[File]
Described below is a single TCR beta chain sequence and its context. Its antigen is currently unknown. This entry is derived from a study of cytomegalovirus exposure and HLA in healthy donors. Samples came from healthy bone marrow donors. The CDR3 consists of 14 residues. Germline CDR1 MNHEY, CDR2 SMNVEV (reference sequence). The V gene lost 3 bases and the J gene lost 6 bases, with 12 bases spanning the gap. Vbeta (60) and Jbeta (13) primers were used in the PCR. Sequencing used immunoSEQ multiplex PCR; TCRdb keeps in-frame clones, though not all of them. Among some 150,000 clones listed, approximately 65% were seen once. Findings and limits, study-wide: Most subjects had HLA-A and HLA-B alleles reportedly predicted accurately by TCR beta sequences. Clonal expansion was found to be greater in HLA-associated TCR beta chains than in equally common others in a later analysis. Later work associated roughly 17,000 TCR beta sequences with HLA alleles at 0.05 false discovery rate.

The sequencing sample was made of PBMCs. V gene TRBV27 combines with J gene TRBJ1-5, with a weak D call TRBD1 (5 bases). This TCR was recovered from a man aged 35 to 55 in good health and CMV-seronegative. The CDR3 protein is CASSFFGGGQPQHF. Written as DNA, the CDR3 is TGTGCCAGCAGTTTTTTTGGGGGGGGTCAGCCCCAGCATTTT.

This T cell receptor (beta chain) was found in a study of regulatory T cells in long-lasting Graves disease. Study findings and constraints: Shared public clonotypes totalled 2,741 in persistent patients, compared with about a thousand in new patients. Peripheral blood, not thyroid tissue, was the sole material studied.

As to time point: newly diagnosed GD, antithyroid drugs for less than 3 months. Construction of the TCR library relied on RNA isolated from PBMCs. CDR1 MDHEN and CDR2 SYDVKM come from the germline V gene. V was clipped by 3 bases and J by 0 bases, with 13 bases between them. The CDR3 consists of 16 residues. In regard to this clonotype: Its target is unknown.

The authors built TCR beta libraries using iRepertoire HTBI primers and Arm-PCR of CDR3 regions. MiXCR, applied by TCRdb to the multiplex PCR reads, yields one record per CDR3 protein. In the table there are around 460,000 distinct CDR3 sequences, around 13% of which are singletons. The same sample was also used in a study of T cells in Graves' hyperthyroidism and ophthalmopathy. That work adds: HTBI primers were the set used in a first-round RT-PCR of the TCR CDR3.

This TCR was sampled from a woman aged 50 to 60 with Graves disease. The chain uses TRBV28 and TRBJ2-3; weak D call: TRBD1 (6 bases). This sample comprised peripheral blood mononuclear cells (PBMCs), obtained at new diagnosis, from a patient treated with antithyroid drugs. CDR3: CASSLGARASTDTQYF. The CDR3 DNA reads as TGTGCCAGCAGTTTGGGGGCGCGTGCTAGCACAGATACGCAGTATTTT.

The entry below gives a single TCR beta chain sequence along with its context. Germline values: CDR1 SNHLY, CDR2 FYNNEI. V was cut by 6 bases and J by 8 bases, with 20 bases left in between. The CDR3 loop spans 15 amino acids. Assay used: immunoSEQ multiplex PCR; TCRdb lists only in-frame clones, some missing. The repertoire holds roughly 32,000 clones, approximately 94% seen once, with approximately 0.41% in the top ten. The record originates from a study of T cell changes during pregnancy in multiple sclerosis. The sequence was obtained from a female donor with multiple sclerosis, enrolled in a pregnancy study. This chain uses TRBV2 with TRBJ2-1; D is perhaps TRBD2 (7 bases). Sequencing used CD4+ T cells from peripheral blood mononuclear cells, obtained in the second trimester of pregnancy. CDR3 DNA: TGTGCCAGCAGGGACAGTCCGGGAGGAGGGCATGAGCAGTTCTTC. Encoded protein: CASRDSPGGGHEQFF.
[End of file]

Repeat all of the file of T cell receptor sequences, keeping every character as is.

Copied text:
Described below is a single TCR beta chain sequence and its context. Its antigen is currently unknown. This entry is derived from a study of cytomegalovirus exposure and HLA in healthy donors. Samples came from healthy bone marrow donors. The CDR3 consists of 14 residues. Germline CDR1 MNHEY, CDR2 SMNVEV (reference sequence). The V gene lost 3 bases and the J gene lost 6 bases, with 12 bases spanning the gap. Vbeta (60) and Jbeta (13) primers were used in the PCR. Sequencing used immunoSEQ multiplex PCR; TCRdb keeps in-frame clones, though not all of them. Among some 150,000 clones listed, approximately 65% were seen once. Findings and limits, study-wide: Most subjects had HLA-A and HLA-B alleles reportedly predicted accurately by TCR beta sequences. Clonal expansion was found to be greater in HLA-associated TCR beta chains than in equally common others in a later analysis. Later work associated roughly 17,000 TCR beta sequences with HLA alleles at 0.05 false discovery rate.

The sequencing sample was made of PBMCs. V gene TRBV27 combines with J gene TRBJ1-5, with a weak D call TRBD1 (5 bases). This TCR was recovered from a man aged 35 to 55 in good health and CMV-seronegative. The CDR3 protein is CASSFFGGGQPQHF. Written as DNA, the CDR3 is TGTGCCAGCAGTTTTTTTGGGGGGGGTCAGCCCCAGCATTTT.

This T cell receptor (beta chain) was found in a study of regulatory T cells in long-lasting Graves disease. Study findings and constraints: Shared public clonotypes totalled 2,741 in persistent patients, compared with about a thousand in new patients. Peripheral blood, not thyroid tissue, was the sole material studied.

As to time point: newly diagnosed GD, antithyroid drugs for less than 3 months. Construction of the TCR library relied on RNA isolated from PBMCs. CDR1 MDHEN and CDR2 SYDVKM come from the germline V gene. V was clipped by 3 bases and J by 0 bases, with 13 bases between them. The CDR3 consists of 16 residues. In regard to this clonotype: Its target is unknown.

The authors built TCR beta libraries using iRepertoire HTBI primers and Arm-PCR of CDR3 regions. MiXCR, applied by TCRdb to the multiplex PCR reads, yields one record per CDR3 protein. In the table there are around 460,000 distinct CDR3 sequences, around 13% of which are singletons. The same sample was also used in a study of T cells in Graves' hyperthyroidism and ophthalmopathy. That work adds: HTBI primers were the set used in a first-round RT-PCR of the TCR CDR3.

This TCR was sampled from a woman aged 50 to 60 with Graves disease. The chain uses TRBV28 and TRBJ2-3; weak D call: TRBD1 (6 bases). This sample comprised peripheral blood mononuclear cells (PBMCs), obtained at new diagnosis, from a patient treated with antithyroid drugs. CDR3: CASSLGARASTDTQYF. The CDR3 DNA reads as TGTGCCAGCAGTTTGGGGGCGCGTGCTAGCACAGATACGCAGTATTTT.

The entry below gives a single TCR beta chain sequence along with its context. Germline values: CDR1 SNHLY, CDR2 FYNNEI. V was cut by 6 bases and J by 8 bases, with 20 bases left in between. The CDR3 loop spans 15 amino acids. Assay used: immunoSEQ multiplex PCR; TCRdb lists only in-frame clones, some missing. The repertoire holds roughly 32,000 clones, approximately 94% seen once, with approximately 0.41% in the top ten. The record originates from a study of T cell changes during pregnancy in multiple sclerosis. The sequence was obtained from a female donor with multiple sclerosis, enrolled in a pregnancy study. This chain uses TRBV2 with TRBJ2-1; D is perhaps TRBD2 (7 bases). Sequencing used CD4+ T cells from peripheral blood mononuclear cells, obtained in the second trimester of pregnancy. CDR3 DNA: TGTGCCAGCAGGGACAGTCCGGGAGGAGGGCATGAGCAGTTCTTC. Encoded protein: CASRDSPGGGHEQFF.